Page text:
I often escort people on a tour of the city, focusing on locales associated with writers who once lived here – Ernest Hemingway, William Faulkner, Wyndham Lewis, Marshall McLuhan, Northrop Frye, Robertson Davies, etc. Insulin was first synthesized here. Sigmund Freud did not live here, but his brother, a furrier with a shop on Spadina Avenue, did. As did Isaac Bashevis Singer and the anarchist “Red Emma” Goldman who died here. Elan Sicroff, who is here today, would enjoy seeing the sites associated with the eccentric but brilliant pianist Glenn Gould. There is also some outstanding architecture represented by I.M. Pei, Mies van der Rohe, Philip Johnson, Daniel Libeskind, and Frank Gehry (who was born here), as well as a rare public sculpture by Frank Lloyd Wright and innumerable Henry Moores. Gehry’s remodelling of the Art Gallery of Ontario is a work of great art and the Thomson Gallery with its magnificent Lawren Harris canvases (inspired by Theosophy) approaches objectivity.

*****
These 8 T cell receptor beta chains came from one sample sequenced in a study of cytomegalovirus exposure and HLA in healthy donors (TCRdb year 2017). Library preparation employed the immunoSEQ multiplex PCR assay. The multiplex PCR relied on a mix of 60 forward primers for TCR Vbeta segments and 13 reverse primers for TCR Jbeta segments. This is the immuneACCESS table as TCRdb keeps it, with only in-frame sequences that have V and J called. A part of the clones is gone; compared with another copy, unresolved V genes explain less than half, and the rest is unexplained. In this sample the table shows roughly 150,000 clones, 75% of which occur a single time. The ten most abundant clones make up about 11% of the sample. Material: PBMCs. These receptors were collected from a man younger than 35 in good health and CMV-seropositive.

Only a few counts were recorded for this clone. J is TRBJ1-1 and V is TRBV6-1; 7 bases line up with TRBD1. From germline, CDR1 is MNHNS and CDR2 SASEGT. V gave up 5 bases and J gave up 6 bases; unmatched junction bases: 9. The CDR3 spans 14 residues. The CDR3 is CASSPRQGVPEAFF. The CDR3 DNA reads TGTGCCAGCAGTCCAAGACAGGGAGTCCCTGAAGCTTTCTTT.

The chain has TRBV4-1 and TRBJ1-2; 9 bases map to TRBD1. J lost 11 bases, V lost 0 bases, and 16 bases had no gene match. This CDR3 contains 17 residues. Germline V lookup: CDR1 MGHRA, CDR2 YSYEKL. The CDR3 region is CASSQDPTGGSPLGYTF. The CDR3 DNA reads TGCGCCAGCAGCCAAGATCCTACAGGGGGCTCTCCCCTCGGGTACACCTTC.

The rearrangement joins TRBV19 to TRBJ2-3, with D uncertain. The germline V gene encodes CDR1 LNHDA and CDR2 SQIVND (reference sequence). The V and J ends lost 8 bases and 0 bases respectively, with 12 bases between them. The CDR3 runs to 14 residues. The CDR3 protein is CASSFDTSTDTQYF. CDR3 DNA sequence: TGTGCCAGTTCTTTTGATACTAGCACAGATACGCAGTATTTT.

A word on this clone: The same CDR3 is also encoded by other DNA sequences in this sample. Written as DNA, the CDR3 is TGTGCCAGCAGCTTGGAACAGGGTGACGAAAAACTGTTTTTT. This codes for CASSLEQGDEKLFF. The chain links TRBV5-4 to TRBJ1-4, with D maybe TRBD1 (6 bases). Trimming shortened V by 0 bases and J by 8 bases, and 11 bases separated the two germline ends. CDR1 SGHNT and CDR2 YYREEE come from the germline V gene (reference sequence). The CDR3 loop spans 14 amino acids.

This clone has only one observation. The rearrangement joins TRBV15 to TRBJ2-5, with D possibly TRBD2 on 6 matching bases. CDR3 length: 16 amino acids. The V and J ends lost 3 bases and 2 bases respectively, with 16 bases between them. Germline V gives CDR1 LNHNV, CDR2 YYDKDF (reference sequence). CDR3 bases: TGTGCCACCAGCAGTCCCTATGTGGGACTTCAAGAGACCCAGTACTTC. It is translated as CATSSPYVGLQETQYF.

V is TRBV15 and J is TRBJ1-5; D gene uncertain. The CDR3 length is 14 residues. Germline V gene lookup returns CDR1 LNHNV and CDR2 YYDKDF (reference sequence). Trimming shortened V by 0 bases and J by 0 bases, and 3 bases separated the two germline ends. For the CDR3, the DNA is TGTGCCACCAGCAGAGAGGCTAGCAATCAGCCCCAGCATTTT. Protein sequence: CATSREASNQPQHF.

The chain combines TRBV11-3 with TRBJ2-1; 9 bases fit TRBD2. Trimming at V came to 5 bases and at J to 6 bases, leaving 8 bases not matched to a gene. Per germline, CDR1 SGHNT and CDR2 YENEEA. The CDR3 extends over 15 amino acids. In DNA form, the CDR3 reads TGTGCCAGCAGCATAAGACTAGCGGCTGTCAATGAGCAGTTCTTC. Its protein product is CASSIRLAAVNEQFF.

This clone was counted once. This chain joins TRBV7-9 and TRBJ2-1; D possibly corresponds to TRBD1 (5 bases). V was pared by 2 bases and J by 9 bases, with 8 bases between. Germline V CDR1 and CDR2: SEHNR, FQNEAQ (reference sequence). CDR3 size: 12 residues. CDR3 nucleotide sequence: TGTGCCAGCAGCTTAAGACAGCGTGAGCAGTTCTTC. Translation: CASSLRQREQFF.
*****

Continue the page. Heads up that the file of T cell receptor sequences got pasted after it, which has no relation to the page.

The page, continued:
Let us begin in the world of imagination and symbology. I would like you to stare beyond me, beyond the cream-coloured wall behind me, and look into the distance, for three seconds. Each of you should ask yourself, “What do I see?” I will do the same. What did you see? I saw with my “improved binoculars” into the far reaches of the country. I saw the North Pole and the Magnetic North Pole. Did you see them? They are part of this country and they exert a tremendous influence on us and on our civilization. I could speak for an hour about the myths and legends of Canada’s and the world’s most northern point. (Rest assured I won’t.)

Instead, I will ask, “Do you remember what P.D. Ouspensky wrote about the Pole?” References to the “polar regions” occur repeatedly in Ouspensky’s talks: “We live in a bad place in the universe – near the North Pole.” Not good news! I need not remind you that in “Tales,” Gurdjieff himself writes about the Eskimo who is one of four contemporary initiates – I assume the Eskimo in question is a long-lived Canadian citizen. In fact, I might even supply his name.